A production area’s colour in this traffic light system is set on the basis of estimates of high, moderate, or low risk of salmon lice leading to greater mortality among wild salmon in the area. In turn, this determines whether aquaculture managers in a given area are allowed to increase their production capacity. If they are given the red light, they must reduce production capacity by six per cent.
Nature versus nurture
"There are many stakeholders when it comes to aquaculture and regulations. It was the WWF and IDH (the Dutch Sustainable Trade Initiative) that initiated negotiations concerning private regulation of aquaculture through the ASC standard. In practice, what is feasible for the industry and what we need to do to protect nature – specifically, the living conditions and population development of wild salmon – are set up against each other," Vormedal says.
She explains that there are many influencing factors and they can be shifting, so measuring the degree of influence of individual factors can be difficult.
"The survival rate of Atlantic salmonids is less than ten per cent, and the majority of wild salmonids die at sea for various reasons. Quantifying how much of this mortality is due to salmon lice is not easy. For example, climate change leads to warmer seas, which could also affect wild salmon survival," Vormedal says. "We find interesting differences among the countries we have examined. Norway is far stricter than the others, with its limit of 0.2 lice per fish in the sensitive area. In addition comes the traffic light system which regulates the total amount of fish in entire regions, called 'production areas’."
Agreement and controversy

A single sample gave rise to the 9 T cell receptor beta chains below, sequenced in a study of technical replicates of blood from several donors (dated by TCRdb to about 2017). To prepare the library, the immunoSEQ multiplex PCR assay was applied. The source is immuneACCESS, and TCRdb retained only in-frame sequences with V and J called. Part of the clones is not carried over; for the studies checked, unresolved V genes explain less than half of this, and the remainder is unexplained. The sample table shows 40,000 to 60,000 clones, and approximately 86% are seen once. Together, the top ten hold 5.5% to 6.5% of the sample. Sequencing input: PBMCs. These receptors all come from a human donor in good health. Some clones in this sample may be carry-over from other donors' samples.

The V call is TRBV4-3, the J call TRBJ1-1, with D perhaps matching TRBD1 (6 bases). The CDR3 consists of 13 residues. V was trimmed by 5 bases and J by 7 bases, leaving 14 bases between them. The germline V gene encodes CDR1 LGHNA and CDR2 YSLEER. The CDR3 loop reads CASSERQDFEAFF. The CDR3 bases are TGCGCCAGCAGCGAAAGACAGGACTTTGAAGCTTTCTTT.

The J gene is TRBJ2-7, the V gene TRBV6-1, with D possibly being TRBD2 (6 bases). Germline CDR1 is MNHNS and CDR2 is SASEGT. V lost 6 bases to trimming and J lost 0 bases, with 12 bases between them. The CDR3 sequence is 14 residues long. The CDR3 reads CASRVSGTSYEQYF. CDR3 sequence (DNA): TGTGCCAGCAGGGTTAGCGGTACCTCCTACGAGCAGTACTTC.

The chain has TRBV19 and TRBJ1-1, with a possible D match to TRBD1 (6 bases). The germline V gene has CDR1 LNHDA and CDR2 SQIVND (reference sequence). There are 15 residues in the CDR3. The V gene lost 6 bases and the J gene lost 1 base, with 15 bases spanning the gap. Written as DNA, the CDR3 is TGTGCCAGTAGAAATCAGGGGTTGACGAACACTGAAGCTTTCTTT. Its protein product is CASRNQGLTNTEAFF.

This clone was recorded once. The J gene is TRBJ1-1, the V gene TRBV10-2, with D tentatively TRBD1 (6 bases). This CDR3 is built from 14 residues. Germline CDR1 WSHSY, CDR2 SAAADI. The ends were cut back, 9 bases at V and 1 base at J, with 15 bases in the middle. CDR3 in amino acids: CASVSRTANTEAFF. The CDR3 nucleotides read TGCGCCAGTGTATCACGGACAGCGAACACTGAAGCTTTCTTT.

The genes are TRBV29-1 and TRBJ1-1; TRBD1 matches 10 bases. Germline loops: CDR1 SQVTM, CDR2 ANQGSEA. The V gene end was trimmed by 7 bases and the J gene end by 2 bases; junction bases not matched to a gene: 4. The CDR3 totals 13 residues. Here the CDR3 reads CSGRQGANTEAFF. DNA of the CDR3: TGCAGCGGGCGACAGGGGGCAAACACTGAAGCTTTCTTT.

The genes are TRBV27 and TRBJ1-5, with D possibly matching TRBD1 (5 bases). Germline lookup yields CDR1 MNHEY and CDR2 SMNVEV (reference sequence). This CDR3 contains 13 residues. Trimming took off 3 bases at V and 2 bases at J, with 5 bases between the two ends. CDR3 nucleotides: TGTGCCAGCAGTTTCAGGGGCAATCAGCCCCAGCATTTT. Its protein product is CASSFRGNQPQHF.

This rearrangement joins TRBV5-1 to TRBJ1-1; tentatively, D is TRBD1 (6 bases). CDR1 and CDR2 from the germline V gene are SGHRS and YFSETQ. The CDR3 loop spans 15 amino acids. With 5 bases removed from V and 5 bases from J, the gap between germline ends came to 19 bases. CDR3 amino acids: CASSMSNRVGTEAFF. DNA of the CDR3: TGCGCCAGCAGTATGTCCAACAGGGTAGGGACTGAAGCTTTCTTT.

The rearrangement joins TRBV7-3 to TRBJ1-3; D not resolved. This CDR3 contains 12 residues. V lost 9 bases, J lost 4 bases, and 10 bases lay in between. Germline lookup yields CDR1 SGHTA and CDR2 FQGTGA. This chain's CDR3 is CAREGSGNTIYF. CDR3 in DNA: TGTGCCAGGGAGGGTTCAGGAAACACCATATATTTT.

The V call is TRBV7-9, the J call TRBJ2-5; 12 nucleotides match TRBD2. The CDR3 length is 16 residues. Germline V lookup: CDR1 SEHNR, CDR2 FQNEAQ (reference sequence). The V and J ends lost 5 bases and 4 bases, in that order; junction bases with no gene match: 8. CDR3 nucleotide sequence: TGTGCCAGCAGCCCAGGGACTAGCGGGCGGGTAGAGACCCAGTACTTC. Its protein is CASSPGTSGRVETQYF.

"We have found major differences among countries as to where and how they set the limit values," Vormedal says, noting that there is considerable controversy over whether salmon lice negatively affect wild salmonids.
"In Norway, the authorities assume that the wild salmonid stocks are threatened by salmon lice infections. In some countries, however, there is a state of impasse, even between different government agencies. The authorities in Canada (British Columbia) and in Ireland hold that the negative effects of salmon lice infection on wild salmonids have not been scientifically proven, so they do not regulate it strictly," she says.
Internationally, there is still scientific uncertainty and disagreement regarding the degree of influence of salmon lice on population levels, but laboratory tests have shown that salmon lice do have a negative effect on individual fish.
"What is certain is that the fish are negatively affected by salmon lice. Among other things, the lice cause damage which makes the salmon more susceptible to other infections; stress levels can increase, and swimming skills can be reduced. We must also weigh the pros and cons of cleaning live farmed fish of lice. These cleansing processes are very stressful for the farmed salmon, and we need to find out how to balance the disadvantages," Vormedal explains.
Limit values for the number of female lice per farmed fish in the sensitive period:
ASC: 0.1 adult lice per fish in the sensitive period. Absolute requirement.
Norway: 0.2 adult lice per fish in the sensitive period. Absolute requirement. Has a ‘traffic light’ system as well.